### Homotopy Type Theory, III

#### Posted by Mike Shulman

It’s a dangerous business making promises about what will happen “next time” when I don’t have “next time” written yet. I said last time that I intended to talk about the univalence axiom next, but then I realized there is more I want to say about equivalences first, and perhaps functional extensionality.

But before I get into that, I’d like to mention that Steve Awodey has written a very nice post about intensional type theory and its relation to homotopy type theory from an intensional type theorists’ point of view; read it at the HoTT blog!

Now, recall that the proposition (that is, the (-1)-type) “$f\colon X\to Y$ is an equivalence” was defined as

$IsEquiv(f) \coloneqq \Pi_{y\in Y} IsContr( Fiber(f,y))$

where $Fiber(f,y) \coloneqq \Sigma_{x\in X} Paths_Y(f(x),y)$. I claimed that this is equivalent to the following type (which I didn’t write down in gory detail before):

$IsAdjointEquiv(f) \coloneqq \Sigma_{g\colon Y\to X} \Sigma_{p\in \Pi_{x\in X} Paths_X(g(f(x)),x)} \Sigma_{q\in \Pi_{y\in Y} Paths_Y(f(g(y)),y)} \Pi_{x\in X} Paths_{Paths_Y(f(g(f(x))),f(x))}(f(p(x)),q(f(x))).$

Ugh! If you unravel this, it means that a point of $IsAdjointEquiv(f)$ consists of:

- a map $g\colon Y\to X$,
- a “homotopy” $p\colon g\circ f\simeq 1_X$,
- a “homotopy” $q\colon f\circ g\simeq 1_Y$, and
- a “higher homotopy” $t\colon f(p) \simeq q_f$.

If all of our types were 1-types, i.e. groupoids, then this would be exactly an adjoint equivalence of groupoids: the two homotopies $p$ and $q$ are the unit and counit, and the higher homotopy asserts one triangle identity. The other triangle identity then follows; see the nLab page.

I didn’t really say anything about *why* these types should be equivalent, though. Suppose that we have a point of $IsEquiv(f)$. This consists of, for every $y\in Y$, a point of $IsContr( Fiber(f,y))$. The latter consists of a point of $Fiber(f,y)$ together with a contraction to that point. Now a point of $Fiber(f,y)$ consists of a point of $X$ along with a path from $f$ of that point to $y$. Call this point $g(y)$ and the path $q_y\in Paths_Y(f(g(y)),y)$. In this way we extract our map $g$ and homotopy $q$.

What remains in the data is the contraction of $Fiber(f,y)$ to $(g(y),q_y)$. This consists of, for every point $(x,r\colon f(x) \simeq y)$ of $Fiber(f,y)$, a path from $(x,r)$ to $(g(y),q_y)$. Now $Fiber(f,y)$ is the total space of a “fibration” (i.e. dependent type) over $X$, whose fiber over $x\in X$ is $Paths_Y(f(x),y)$—and so a path $(x,r)\simeq (g(y),q_y)$ in $Fiber(f,y)$ is determined by a path $a\colon x\simeq g(y)$ in the base space $X$, together with a path $b$ in the fiber $Paths_Y(f(g(y)),y)$ from $a_\ast(r)$ to $q_y$, where $a_\ast$ denotes fiber transport along the path $a$. But fiber transport in the fibration of paths is just composition of paths, so the latter is a homotopy from $r\circ f(a^{-1})$ to $q_y$.

Now consider, for any $x\in X$, the point $(x,1_{f(x)})\in Fiber(f,f(x))$. Then the path $a$ above can be called $p_x^{-1}\colon x \simeq g(f(x))$, and $b$ goes from $1_{f(x)} \circ f(p_x) \simeq f(p_x)$ to $q_{f(x)}$. So we obtain exactly the data of a point of $IsAdjointEquiv(f)$.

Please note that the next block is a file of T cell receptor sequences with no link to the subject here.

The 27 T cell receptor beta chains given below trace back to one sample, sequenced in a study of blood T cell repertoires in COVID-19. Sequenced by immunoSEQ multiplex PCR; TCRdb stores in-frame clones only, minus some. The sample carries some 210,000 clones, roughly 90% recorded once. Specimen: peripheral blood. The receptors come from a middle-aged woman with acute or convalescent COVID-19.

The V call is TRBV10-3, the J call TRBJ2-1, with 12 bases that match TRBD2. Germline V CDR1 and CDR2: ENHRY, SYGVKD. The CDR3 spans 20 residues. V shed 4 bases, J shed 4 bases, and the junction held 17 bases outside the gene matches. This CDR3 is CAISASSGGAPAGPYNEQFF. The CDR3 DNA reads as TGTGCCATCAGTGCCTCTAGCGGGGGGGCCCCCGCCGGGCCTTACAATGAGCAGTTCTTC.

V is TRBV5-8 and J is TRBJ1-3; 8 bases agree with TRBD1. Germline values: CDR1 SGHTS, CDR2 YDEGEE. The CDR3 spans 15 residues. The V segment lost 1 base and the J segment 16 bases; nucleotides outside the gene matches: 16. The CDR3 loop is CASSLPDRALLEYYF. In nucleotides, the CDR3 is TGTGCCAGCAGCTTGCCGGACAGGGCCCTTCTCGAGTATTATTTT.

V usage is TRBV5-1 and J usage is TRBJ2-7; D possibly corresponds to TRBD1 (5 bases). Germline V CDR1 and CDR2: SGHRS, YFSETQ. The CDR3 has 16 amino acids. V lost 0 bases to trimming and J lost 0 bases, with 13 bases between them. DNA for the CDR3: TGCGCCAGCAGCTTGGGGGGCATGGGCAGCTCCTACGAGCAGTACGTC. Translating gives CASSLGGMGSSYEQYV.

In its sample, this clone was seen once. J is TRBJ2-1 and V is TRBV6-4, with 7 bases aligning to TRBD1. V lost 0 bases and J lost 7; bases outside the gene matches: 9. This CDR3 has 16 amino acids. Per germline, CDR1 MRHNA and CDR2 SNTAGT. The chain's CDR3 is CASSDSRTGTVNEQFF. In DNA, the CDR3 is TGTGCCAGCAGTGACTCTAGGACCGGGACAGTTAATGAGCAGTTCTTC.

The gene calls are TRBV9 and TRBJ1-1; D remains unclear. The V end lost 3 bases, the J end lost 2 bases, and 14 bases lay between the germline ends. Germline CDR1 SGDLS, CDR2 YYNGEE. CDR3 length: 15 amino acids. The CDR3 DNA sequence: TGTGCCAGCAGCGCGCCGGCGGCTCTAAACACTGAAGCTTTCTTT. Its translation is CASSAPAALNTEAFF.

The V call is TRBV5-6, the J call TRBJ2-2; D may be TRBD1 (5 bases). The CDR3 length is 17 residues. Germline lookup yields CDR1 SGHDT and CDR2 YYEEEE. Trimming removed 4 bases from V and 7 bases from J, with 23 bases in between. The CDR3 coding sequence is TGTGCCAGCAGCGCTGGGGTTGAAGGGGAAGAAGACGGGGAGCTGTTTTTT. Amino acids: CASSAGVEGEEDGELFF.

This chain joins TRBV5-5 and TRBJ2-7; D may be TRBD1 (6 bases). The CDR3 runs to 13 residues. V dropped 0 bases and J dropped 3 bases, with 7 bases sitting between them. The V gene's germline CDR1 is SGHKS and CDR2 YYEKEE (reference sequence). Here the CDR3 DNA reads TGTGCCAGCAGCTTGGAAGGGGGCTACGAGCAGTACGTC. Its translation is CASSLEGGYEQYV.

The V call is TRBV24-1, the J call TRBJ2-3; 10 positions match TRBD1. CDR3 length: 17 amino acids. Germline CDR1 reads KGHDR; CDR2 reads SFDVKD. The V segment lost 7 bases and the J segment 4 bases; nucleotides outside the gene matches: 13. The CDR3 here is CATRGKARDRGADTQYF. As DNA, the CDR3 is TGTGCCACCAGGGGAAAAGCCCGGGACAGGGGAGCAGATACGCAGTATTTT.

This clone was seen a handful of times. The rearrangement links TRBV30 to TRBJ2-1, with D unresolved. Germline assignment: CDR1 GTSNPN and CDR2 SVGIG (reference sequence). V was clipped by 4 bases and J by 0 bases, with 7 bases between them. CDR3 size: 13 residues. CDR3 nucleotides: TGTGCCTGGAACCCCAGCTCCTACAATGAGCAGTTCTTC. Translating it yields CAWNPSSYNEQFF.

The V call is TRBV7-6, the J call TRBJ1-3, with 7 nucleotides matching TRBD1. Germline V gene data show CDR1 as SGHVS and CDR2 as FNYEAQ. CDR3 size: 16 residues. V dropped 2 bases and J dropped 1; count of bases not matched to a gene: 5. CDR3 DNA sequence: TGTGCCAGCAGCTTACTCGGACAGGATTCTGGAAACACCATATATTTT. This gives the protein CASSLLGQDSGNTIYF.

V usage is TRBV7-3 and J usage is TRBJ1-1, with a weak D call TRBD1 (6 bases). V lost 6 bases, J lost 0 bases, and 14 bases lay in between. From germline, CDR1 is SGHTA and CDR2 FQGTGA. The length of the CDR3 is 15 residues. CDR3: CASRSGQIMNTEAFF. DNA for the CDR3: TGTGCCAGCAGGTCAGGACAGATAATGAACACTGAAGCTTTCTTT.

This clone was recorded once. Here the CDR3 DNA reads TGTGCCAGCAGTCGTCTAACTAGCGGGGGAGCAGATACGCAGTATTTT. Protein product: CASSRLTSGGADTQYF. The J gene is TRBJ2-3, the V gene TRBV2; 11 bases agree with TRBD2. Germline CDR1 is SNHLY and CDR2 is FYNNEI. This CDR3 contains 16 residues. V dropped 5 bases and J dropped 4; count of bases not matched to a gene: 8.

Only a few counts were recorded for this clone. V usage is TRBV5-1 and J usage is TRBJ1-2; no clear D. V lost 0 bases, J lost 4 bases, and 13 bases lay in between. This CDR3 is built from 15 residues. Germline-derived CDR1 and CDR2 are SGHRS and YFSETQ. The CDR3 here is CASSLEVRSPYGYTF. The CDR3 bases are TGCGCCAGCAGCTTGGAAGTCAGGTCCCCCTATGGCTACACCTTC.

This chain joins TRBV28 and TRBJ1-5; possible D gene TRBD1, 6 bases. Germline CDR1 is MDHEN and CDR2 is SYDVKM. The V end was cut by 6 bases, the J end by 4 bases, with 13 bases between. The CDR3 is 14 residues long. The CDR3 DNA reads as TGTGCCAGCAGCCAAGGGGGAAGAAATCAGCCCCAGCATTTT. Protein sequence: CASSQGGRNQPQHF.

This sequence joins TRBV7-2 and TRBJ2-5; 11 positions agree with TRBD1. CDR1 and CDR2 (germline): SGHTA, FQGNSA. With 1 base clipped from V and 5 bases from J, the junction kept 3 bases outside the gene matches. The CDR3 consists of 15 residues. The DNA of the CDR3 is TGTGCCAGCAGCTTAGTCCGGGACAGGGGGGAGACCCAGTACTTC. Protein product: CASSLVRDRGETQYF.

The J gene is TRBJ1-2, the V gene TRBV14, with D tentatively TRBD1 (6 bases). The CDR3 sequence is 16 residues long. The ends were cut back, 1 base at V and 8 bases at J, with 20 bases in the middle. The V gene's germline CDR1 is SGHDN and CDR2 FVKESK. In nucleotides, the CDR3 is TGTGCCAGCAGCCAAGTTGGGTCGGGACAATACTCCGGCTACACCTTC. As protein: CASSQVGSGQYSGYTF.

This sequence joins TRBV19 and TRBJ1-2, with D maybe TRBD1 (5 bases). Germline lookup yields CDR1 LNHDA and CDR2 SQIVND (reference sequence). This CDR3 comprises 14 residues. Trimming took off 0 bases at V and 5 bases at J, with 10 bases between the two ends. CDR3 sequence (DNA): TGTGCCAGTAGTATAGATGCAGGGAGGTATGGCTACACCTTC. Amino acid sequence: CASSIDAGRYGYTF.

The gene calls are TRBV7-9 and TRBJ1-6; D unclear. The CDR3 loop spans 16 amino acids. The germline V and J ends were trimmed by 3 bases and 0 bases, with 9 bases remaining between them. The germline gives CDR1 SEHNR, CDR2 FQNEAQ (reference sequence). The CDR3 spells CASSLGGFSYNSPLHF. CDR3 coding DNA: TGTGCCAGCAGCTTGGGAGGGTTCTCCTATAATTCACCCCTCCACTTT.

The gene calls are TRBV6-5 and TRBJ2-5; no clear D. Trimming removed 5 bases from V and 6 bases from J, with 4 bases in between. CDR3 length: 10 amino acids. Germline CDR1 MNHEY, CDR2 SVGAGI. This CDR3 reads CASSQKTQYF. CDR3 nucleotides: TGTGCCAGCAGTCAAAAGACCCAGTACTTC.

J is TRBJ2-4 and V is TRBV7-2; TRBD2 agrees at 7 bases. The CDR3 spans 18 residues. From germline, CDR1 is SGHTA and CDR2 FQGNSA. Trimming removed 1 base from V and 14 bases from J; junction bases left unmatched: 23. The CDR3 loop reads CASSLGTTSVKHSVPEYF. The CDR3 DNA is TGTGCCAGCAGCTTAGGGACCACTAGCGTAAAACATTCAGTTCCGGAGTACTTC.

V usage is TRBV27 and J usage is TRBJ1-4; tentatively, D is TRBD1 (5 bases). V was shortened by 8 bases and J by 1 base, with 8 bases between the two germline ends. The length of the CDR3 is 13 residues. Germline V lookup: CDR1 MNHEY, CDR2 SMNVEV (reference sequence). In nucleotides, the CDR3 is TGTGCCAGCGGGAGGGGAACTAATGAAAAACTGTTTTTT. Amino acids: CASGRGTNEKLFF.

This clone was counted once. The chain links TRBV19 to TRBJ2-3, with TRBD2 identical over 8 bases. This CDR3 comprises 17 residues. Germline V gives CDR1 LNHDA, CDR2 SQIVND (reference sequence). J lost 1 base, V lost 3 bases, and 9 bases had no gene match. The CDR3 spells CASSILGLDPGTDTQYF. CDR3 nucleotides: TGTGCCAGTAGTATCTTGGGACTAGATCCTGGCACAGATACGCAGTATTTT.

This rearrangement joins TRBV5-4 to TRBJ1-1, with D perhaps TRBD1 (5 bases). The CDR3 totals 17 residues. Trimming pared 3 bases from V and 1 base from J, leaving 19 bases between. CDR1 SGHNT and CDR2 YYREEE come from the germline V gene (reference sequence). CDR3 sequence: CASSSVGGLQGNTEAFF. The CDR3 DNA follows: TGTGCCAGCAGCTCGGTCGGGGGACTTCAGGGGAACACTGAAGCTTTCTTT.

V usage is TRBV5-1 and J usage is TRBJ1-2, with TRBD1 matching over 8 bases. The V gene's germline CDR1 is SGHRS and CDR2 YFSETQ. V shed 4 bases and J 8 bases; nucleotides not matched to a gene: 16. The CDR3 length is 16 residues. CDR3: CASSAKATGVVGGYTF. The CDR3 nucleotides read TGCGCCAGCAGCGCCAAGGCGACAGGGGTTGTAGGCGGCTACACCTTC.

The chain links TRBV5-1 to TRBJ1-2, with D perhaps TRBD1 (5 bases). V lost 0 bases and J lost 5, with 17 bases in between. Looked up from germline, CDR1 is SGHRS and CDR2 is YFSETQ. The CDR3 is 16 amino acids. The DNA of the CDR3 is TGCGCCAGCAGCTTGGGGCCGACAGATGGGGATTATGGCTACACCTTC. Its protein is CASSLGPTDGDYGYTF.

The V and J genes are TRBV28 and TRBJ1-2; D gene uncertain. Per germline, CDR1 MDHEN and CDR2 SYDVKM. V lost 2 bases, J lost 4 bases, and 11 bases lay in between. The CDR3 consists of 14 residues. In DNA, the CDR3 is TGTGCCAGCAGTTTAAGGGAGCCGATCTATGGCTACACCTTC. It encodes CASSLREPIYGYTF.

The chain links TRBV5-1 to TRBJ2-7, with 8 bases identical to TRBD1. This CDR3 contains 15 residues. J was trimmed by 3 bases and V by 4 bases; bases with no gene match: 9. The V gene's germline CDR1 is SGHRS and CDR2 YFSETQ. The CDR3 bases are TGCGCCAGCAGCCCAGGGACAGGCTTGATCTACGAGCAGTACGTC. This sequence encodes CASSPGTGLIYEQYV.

Conversely, the data of $g$ and $q$ in a point of $IsAdjointEquiv(f)$ is exactly what we need to specify, for every $y\in Y$, a point of $Fiber(f,y)$ (which is to say, a point of $\Pi_{y\in Y} Fiber(f,y)$). For the rest, given any $(x,r)$ in $Fiber(f,y)$, we can take $a$ to be $g(r) \circ p_x^{-1}$, and the remaining homotopy to be $r \circ f(p_x \circ g(r^{-1})) \simeq r\circ f(p_x) \circ f(g(r^{-1})) \overset{t}{\simeq} r \circ q_{f(x)} \circ f(g(r^{-1})) \simeq q_{y} \circ f(g(r)) \circ f(g(r^{-1})) \simeq q_{y}.$

This gives us maps in both directions between $IsEquiv(f)$ and $IsAdjointEquiv(f)$. (Note that because all the above manipulations are completely formulaic, they formalize directly into type-theoretic constructions. I’m sure of this, because I’ve coded both of these maps in Coq, using Andrej Bauer’s convenient “tactics”—maybe I’ll get around to talking about Coq in a later post. In particular, operations such as composing and inverting paths, and acting on them by functions, are easily definable in terms of the rules for identity types that I mentioned in the first post.)

Thus, if either of the two types above is inhabited, so is the other. Ideally, we’d like them to actually be equivalent. Since $IsEquiv(f)$ is a (-1)-type, if $IsAdjointEquiv(f)$ were also a (-1)-type, having morphisms in both directions would be enough for them to be equivalent. Or we could also try to enrich the above two maps into an (adjoint) equivalence, which would then imply that $IsAdjointEquiv(f)$ is a (-1)-type. I haven’t managed to get either of these approaches to work in Coq yet, but I believe that it should be true. (We will need to use functional extensionality, since the points of these two types contain functions.)

Now recall also that I disparaged the naive notion of “homotopy equivalence” which lacks the higher homotopy $t$, as not giving rise to a (-1)-type. If written out explicitly, this type would be

$IncoherentEquiv(f) \coloneqq \Sigma_{g\colon Y\to X}\; ( \Pi_{x\in X} Paths_X(g(f(x)),x) ) \; \times \; ( \Pi_{y\in Y} Paths_Y(f(g(y)),y) )$